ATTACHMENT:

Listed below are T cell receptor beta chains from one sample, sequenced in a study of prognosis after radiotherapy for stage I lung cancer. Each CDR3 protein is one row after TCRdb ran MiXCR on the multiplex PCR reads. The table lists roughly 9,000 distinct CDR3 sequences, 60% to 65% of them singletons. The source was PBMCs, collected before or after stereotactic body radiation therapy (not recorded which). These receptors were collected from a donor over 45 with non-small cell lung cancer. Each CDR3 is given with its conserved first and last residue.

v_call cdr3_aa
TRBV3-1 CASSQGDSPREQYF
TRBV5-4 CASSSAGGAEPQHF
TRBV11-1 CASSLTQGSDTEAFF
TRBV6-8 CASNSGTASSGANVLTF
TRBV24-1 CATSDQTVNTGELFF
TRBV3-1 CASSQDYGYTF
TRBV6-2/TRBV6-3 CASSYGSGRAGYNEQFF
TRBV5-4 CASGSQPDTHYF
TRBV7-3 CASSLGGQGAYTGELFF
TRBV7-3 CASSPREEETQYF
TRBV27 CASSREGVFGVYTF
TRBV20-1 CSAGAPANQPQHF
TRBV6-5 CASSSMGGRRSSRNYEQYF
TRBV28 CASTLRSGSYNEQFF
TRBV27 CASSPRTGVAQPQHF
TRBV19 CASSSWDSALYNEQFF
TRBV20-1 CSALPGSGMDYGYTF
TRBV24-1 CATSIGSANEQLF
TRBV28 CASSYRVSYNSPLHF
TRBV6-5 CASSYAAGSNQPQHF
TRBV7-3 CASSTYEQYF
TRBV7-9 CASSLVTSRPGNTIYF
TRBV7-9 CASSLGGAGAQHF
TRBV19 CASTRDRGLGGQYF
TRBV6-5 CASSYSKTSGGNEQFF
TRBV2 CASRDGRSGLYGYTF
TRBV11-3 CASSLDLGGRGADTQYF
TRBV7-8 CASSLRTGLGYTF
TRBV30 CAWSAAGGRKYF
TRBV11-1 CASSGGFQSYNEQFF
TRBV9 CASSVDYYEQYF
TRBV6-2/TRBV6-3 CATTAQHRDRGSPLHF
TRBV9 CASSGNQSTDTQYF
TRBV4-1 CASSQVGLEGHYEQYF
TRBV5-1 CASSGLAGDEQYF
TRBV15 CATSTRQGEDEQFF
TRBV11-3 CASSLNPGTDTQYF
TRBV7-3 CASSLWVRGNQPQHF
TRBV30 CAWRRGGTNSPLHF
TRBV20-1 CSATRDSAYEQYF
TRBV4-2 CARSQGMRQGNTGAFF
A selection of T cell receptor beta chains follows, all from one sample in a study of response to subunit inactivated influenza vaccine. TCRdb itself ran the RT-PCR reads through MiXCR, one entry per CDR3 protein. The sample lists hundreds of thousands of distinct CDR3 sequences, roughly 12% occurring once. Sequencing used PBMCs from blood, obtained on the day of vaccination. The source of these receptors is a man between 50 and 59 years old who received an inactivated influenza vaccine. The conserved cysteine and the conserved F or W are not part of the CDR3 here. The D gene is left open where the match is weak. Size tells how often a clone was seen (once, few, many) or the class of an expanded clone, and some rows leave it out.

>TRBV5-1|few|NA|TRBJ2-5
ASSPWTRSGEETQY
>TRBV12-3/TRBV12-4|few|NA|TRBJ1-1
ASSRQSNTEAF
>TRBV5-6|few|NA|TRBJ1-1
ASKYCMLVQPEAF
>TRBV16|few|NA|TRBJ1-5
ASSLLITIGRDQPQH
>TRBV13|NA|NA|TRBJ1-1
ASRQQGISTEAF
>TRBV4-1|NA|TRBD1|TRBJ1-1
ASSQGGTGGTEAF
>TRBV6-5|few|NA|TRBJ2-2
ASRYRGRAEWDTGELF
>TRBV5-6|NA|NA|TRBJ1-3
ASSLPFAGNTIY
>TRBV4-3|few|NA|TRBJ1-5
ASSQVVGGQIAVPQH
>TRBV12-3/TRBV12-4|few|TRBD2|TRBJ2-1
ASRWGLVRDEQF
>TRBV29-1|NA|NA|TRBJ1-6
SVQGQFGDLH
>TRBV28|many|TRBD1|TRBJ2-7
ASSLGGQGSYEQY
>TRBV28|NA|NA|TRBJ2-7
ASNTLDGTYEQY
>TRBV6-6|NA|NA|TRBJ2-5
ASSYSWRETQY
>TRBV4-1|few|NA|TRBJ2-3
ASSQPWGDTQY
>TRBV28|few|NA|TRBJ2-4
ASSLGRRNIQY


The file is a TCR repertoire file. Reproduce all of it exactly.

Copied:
Listed below are T cell receptor beta chains from one sample, sequenced in a study of prognosis after radiotherapy for stage I lung cancer. Each CDR3 protein is one row after TCRdb ran MiXCR on the multiplex PCR reads. The table lists roughly 9,000 distinct CDR3 sequences, 60% to 65% of them singletons. The source was PBMCs, collected before or after stereotactic body radiation therapy (not recorded which). These receptors were collected from a donor over 45 with non-small cell lung cancer. Each CDR3 is given with its conserved first and last residue.

v_call cdr3_aa
TRBV3-1 CASSQGDSPREQYF
TRBV5-4 CASSSAGGAEPQHF
TRBV11-1 CASSLTQGSDTEAFF
TRBV6-8 CASNSGTASSGANVLTF
TRBV24-1 CATSDQTVNTGELFF
TRBV3-1 CASSQDYGYTF
TRBV6-2/TRBV6-3 CASSYGSGRAGYNEQFF
TRBV5-4 CASGSQPDTHYF
TRBV7-3 CASSLGGQGAYTGELFF
TRBV7-3 CASSPREEETQYF
TRBV27 CASSREGVFGVYTF
TRBV20-1 CSAGAPANQPQHF
TRBV6-5 CASSSMGGRRSSRNYEQYF
TRBV28 CASTLRSGSYNEQFF
TRBV27 CASSPRTGVAQPQHF
TRBV19 CASSSWDSALYNEQFF
TRBV20-1 CSALPGSGMDYGYTF
TRBV24-1 CATSIGSANEQLF
TRBV28 CASSYRVSYNSPLHF
TRBV6-5 CASSYAAGSNQPQHF
TRBV7-3 CASSTYEQYF
TRBV7-9 CASSLVTSRPGNTIYF
TRBV7-9 CASSLGGAGAQHF
TRBV19 CASTRDRGLGGQYF
TRBV6-5 CASSYSKTSGGNEQFF
TRBV2 CASRDGRSGLYGYTF
TRBV11-3 CASSLDLGGRGADTQYF
TRBV7-8 CASSLRTGLGYTF
TRBV30 CAWSAAGGRKYF
TRBV11-1 CASSGGFQSYNEQFF
TRBV9 CASSVDYYEQYF
TRBV6-2/TRBV6-3 CATTAQHRDRGSPLHF
TRBV9 CASSGNQSTDTQYF
TRBV4-1 CASSQVGLEGHYEQYF
TRBV5-1 CASSGLAGDEQYF
TRBV15 CATSTRQGEDEQFF
TRBV11-3 CASSLNPGTDTQYF
TRBV7-3 CASSLWVRGNQPQHF
TRBV30 CAWRRGGTNSPLHF
TRBV20-1 CSATRDSAYEQYF
TRBV4-2 CARSQGMRQGNTGAFF
A selection of T cell receptor beta chains follows, all from one sample in a study of response to subunit inactivated influenza vaccine. TCRdb itself ran the RT-PCR reads through MiXCR, one entry per CDR3 protein. The sample lists hundreds of thousands of distinct CDR3 sequences, roughly 12% occurring once. Sequencing used PBMCs from blood, obtained on the day of vaccination. The source of these receptors is a man between 50 and 59 years old who received an inactivated influenza vaccine. The conserved cysteine and the conserved F or W are not part of the CDR3 here. The D gene is left open where the match is weak. Size tells how often a clone was seen (once, few, many) or the class of an expanded clone, and some rows leave it out.

>TRBV5-1|few|NA|TRBJ2-5
ASSPWTRSGEETQY
>TRBV12-3/TRBV12-4|few|NA|TRBJ1-1
ASSRQSNTEAF
>TRBV5-6|few|NA|TRBJ1-1
ASKYCMLVQPEAF
>TRBV16|few|NA|TRBJ1-5
ASSLLITIGRDQPQH
>TRBV13|NA|NA|TRBJ1-1
ASRQQGISTEAF
>TRBV4-1|NA|TRBD1|TRBJ1-1
ASSQGGTGGTEAF
>TRBV6-5|few|NA|TRBJ2-2
ASRYRGRAEWDTGELF
>TRBV5-6|NA|NA|TRBJ1-3
ASSLPFAGNTIY
>TRBV4-3|few|NA|TRBJ1-5
ASSQVVGGQIAVPQH
>TRBV12-3/TRBV12-4|few|TRBD2|TRBJ2-1
ASRWGLVRDEQF
>TRBV29-1|NA|NA|TRBJ1-6
SVQGQFGDLH
>TRBV28|many|TRBD1|TRBJ2-7
ASSLGGQGSYEQY
>TRBV28|NA|NA|TRBJ2-7
ASNTLDGTYEQY
>TRBV6-6|NA|NA|TRBJ2-5
ASSYSWRETQY
>TRBV4-1|few|NA|TRBJ2-3
ASSQPWGDTQY
>TRBV28|few|NA|TRBJ2-4
ASSLGRRNIQY